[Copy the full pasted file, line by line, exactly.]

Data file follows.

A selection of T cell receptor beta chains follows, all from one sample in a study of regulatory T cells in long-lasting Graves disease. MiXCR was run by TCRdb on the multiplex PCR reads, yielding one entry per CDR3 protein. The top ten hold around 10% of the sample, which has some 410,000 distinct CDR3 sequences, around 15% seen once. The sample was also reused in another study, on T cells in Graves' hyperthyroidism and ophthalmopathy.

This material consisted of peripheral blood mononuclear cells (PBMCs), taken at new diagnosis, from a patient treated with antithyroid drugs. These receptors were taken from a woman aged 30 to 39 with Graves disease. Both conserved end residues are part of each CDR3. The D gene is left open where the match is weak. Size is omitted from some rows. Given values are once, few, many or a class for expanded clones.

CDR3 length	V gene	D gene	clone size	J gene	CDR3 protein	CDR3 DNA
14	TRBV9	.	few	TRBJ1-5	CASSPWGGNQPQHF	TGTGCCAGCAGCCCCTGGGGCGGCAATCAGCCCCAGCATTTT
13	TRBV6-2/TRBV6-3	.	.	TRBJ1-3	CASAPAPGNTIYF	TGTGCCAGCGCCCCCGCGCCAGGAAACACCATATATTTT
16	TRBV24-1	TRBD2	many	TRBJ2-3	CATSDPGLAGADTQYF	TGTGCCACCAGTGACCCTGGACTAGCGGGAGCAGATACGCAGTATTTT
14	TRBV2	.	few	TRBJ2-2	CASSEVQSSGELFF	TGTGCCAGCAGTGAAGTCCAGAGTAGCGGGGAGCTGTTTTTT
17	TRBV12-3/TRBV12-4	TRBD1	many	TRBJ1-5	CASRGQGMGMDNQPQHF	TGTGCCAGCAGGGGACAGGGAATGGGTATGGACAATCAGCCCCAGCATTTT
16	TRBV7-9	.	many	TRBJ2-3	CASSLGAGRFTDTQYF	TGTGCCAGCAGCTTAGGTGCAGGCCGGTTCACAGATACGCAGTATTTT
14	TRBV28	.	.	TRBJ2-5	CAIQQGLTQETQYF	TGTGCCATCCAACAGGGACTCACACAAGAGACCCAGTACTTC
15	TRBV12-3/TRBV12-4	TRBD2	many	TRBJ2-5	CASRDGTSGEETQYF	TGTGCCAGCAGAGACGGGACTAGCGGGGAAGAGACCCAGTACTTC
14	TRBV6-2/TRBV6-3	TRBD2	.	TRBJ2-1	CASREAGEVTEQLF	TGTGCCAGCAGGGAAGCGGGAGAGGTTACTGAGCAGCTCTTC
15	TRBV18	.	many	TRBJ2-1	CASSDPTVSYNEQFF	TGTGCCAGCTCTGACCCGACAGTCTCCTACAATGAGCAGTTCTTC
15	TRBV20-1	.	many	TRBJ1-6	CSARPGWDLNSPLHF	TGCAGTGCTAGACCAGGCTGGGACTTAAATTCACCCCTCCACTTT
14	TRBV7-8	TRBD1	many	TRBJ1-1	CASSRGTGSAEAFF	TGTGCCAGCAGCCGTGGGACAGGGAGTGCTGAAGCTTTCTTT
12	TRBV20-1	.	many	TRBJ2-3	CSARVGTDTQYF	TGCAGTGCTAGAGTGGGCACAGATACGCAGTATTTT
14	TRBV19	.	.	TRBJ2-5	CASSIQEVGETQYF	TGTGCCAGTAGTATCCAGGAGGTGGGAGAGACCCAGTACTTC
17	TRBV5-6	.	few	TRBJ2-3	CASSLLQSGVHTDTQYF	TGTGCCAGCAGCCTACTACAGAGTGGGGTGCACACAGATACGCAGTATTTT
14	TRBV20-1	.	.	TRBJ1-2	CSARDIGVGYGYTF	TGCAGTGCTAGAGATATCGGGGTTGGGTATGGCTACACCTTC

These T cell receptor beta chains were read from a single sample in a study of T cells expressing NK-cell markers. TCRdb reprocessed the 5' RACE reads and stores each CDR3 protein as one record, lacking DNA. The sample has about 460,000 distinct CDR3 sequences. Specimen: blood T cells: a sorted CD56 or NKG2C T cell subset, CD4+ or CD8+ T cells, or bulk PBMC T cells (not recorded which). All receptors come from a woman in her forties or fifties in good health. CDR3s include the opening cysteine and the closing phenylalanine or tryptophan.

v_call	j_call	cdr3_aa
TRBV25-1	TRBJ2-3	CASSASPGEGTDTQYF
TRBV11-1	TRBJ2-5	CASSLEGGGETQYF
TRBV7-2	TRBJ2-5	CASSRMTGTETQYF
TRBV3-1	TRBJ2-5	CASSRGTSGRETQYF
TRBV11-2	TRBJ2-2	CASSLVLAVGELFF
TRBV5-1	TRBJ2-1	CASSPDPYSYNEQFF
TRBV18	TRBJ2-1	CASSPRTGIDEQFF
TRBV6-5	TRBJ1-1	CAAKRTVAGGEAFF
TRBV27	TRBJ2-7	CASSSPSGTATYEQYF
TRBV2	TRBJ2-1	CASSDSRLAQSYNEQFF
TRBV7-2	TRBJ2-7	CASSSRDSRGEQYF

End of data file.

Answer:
A selection of T cell receptor beta chains follows, all from one sample in a study of regulatory T cells in long-lasting Graves disease. MiXCR was run by TCRdb on the multiplex PCR reads, yielding one entry per CDR3 protein. The top ten hold around 10% of the sample, which has some 410,000 distinct CDR3 sequences, around 15% seen once. The sample was also reused in another study, on T cells in Graves' hyperthyroidism and ophthalmopathy.

This material consisted of peripheral blood mononuclear cells (PBMCs), taken at new diagnosis, from a patient treated with antithyroid drugs. These receptors were taken from a woman aged 30 to 39 with Graves disease. Both conserved end residues are part of each CDR3. The D gene is left open where the match is weak. Size is omitted from some rows. Given values are once, few, many or a class for expanded clones.

CDR3 length	V gene	D gene	clone size	J gene	CDR3 protein	CDR3 DNA
14	TRBV9	.	few	TRBJ1-5	CASSPWGGNQPQHF	TGTGCCAGCAGCCCCTGGGGCGGCAATCAGCCCCAGCATTTT
13	TRBV6-2/TRBV6-3	.	.	TRBJ1-3	CASAPAPGNTIYF	TGTGCCAGCGCCCCCGCGCCAGGAAACACCATATATTTT
16	TRBV24-1	TRBD2	many	TRBJ2-3	CATSDPGLAGADTQYF	TGTGCCACCAGTGACCCTGGACTAGCGGGAGCAGATACGCAGTATTTT
14	TRBV2	.	few	TRBJ2-2	CASSEVQSSGELFF	TGTGCCAGCAGTGAAGTCCAGAGTAGCGGGGAGCTGTTTTTT
17	TRBV12-3/TRBV12-4	TRBD1	many	TRBJ1-5	CASRGQGMGMDNQPQHF	TGTGCCAGCAGGGGACAGGGAATGGGTATGGACAATCAGCCCCAGCATTTT
16	TRBV7-9	.	many	TRBJ2-3	CASSLGAGRFTDTQYF	TGTGCCAGCAGCTTAGGTGCAGGCCGGTTCACAGATACGCAGTATTTT
14	TRBV28	.	.	TRBJ2-5	CAIQQGLTQETQYF	TGTGCCATCCAACAGGGACTCACACAAGAGACCCAGTACTTC
15	TRBV12-3/TRBV12-4	TRBD2	many	TRBJ2-5	CASRDGTSGEETQYF	TGTGCCAGCAGAGACGGGACTAGCGGGGAAGAGACCCAGTACTTC
14	TRBV6-2/TRBV6-3	TRBD2	.	TRBJ2-1	CASREAGEVTEQLF	TGTGCCAGCAGGGAAGCGGGAGAGGTTACTGAGCAGCTCTTC
15	TRBV18	.	many	TRBJ2-1	CASSDPTVSYNEQFF	TGTGCCAGCTCTGACCCGACAGTCTCCTACAATGAGCAGTTCTTC
15	TRBV20-1	.	many	TRBJ1-6	CSARPGWDLNSPLHF	TGCAGTGCTAGACCAGGCTGGGACTTAAATTCACCCCTCCACTTT
14	TRBV7-8	TRBD1	many	TRBJ1-1	CASSRGTGSAEAFF	TGTGCCAGCAGCCGTGGGACAGGGAGTGCTGAAGCTTTCTTT
12	TRBV20-1	.	many	TRBJ2-3	CSARVGTDTQYF	TGCAGTGCTAGAGTGGGCACAGATACGCAGTATTTT
14	TRBV19	.	.	TRBJ2-5	CASSIQEVGETQYF	TGTGCCAGTAGTATCCAGGAGGTGGGAGAGACCCAGTACTTC
17	TRBV5-6	.	few	TRBJ2-3	CASSLLQSGVHTDTQYF	TGTGCCAGCAGCCTACTACAGAGTGGGGTGCACACAGATACGCAGTATTTT
14	TRBV20-1	.	.	TRBJ1-2	CSARDIGVGYGYTF	TGCAGTGCTAGAGATATCGGGGTTGGGTATGGCTACACCTTC

These T cell receptor beta chains were read from a single sample in a study of T cells expressing NK-cell markers. TCRdb reprocessed the 5' RACE reads and stores each CDR3 protein as one record, lacking DNA. The sample has about 460,000 distinct CDR3 sequences. Specimen: blood T cells: a sorted CD56 or NKG2C T cell subset, CD4+ or CD8+ T cells, or bulk PBMC T cells (not recorded which). All receptors come from a woman in her forties or fifties in good health. CDR3s include the opening cysteine and the closing phenylalanine or tryptophan.

v_call	j_call	cdr3_aa
TRBV25-1	TRBJ2-3	CASSASPGEGTDTQYF
TRBV11-1	TRBJ2-5	CASSLEGGGETQYF
TRBV7-2	TRBJ2-5	CASSRMTGTETQYF
TRBV3-1	TRBJ2-5	CASSRGTSGRETQYF
TRBV11-2	TRBJ2-2	CASSLVLAVGELFF
TRBV5-1	TRBJ2-1	CASSPDPYSYNEQFF
TRBV18	TRBJ2-1	CASSPRTGIDEQFF
TRBV6-5	TRBJ1-1	CAAKRTVAGGEAFF
TRBV27	TRBJ2-7	CASSSPSGTATYEQYF
TRBV2	TRBJ2-1	CASSDSRLAQSYNEQFF
TRBV7-2	TRBJ2-7	CASSSRDSRGEQYF